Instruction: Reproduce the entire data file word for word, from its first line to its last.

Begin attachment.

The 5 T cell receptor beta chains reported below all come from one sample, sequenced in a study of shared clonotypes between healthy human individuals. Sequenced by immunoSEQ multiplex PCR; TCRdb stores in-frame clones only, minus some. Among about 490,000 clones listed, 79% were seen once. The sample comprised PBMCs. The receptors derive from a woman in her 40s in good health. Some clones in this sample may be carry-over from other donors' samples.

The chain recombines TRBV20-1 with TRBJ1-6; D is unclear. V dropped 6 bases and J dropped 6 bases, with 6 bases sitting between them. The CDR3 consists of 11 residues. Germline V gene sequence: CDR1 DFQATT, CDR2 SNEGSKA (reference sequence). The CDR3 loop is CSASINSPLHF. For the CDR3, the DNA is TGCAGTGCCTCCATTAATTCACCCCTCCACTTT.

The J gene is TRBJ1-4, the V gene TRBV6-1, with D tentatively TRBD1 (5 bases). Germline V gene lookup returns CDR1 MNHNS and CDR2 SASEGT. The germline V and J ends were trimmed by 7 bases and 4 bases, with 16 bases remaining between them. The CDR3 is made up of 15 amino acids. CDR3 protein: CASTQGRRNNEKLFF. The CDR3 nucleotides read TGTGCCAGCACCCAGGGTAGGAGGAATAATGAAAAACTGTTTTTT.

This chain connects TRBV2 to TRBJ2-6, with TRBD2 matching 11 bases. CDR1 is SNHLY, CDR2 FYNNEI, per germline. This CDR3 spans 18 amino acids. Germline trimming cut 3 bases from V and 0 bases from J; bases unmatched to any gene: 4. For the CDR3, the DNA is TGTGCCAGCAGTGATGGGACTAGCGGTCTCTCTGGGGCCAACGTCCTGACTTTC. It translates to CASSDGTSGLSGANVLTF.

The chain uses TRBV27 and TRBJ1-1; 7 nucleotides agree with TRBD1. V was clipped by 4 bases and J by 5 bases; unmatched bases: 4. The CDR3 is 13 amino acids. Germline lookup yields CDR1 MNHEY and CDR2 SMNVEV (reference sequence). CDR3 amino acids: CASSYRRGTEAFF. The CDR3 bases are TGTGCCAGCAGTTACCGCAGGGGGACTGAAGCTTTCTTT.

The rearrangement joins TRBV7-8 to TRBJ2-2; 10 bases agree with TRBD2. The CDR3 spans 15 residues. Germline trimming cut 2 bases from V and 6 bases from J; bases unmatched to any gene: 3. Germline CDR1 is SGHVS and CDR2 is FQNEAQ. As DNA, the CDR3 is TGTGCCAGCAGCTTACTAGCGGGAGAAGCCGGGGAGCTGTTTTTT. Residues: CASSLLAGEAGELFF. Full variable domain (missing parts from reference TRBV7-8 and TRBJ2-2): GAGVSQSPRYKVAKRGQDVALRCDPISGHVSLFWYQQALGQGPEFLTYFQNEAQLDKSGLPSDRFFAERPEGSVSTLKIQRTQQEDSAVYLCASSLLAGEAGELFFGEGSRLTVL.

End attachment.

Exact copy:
The 5 T cell receptor beta chains reported below all come from one sample, sequenced in a study of shared clonotypes between healthy human individuals. Sequenced by immunoSEQ multiplex PCR; TCRdb stores in-frame clones only, minus some. Among about 490,000 clones listed, 79% were seen once. The sample comprised PBMCs. The receptors derive from a woman in her 40s in good health. Some clones in this sample may be carry-over from other donors' samples.

The chain recombines TRBV20-1 with TRBJ1-6; D is unclear. V dropped 6 bases and J dropped 6 bases, with 6 bases sitting between them. The CDR3 consists of 11 residues. Germline V gene sequence: CDR1 DFQATT, CDR2 SNEGSKA (reference sequence). The CDR3 loop is CSASINSPLHF. For the CDR3, the DNA is TGCAGTGCCTCCATTAATTCACCCCTCCACTTT.

The J gene is TRBJ1-4, the V gene TRBV6-1, with D tentatively TRBD1 (5 bases). Germline V gene lookup returns CDR1 MNHNS and CDR2 SASEGT. The germline V and J ends were trimmed by 7 bases and 4 bases, with 16 bases remaining between them. The CDR3 is made up of 15 amino acids. CDR3 protein: CASTQGRRNNEKLFF. The CDR3 nucleotides read TGTGCCAGCACCCAGGGTAGGAGGAATAATGAAAAACTGTTTTTT.

This chain connects TRBV2 to TRBJ2-6, with TRBD2 matching 11 bases. CDR1 is SNHLY, CDR2 FYNNEI, per germline. This CDR3 spans 18 amino acids. Germline trimming cut 3 bases from V and 0 bases from J; bases unmatched to any gene: 4. For the CDR3, the DNA is TGTGCCAGCAGTGATGGGACTAGCGGTCTCTCTGGGGCCAACGTCCTGACTTTC. It translates to CASSDGTSGLSGANVLTF.

The chain uses TRBV27 and TRBJ1-1; 7 nucleotides agree with TRBD1. V was clipped by 4 bases and J by 5 bases; unmatched bases: 4. The CDR3 is 13 amino acids. Germline lookup yields CDR1 MNHEY and CDR2 SMNVEV (reference sequence). CDR3 amino acids: CASSYRRGTEAFF. The CDR3 bases are TGTGCCAGCAGTTACCGCAGGGGGACTGAAGCTTTCTTT.

The rearrangement joins TRBV7-8 to TRBJ2-2; 10 bases agree with TRBD2. The CDR3 spans 15 residues. Germline trimming cut 2 bases from V and 6 bases from J; bases unmatched to any gene: 3. Germline CDR1 is SGHVS and CDR2 is FQNEAQ. As DNA, the CDR3 is TGTGCCAGCAGCTTACTAGCGGGAGAAGCCGGGGAGCTGTTTTTT. Residues: CASSLLAGEAGELFF. Full variable domain (missing parts from reference TRBV7-8 and TRBJ2-2): GAGVSQSPRYKVAKRGQDVALRCDPISGHVSLFWYQQALGQGPEFLTYFQNEAQLDKSGLPSDRFFAERPEGSVSTLKIQRTQQEDSAVYLCASSLLAGEAGELFFGEGSRLTVL.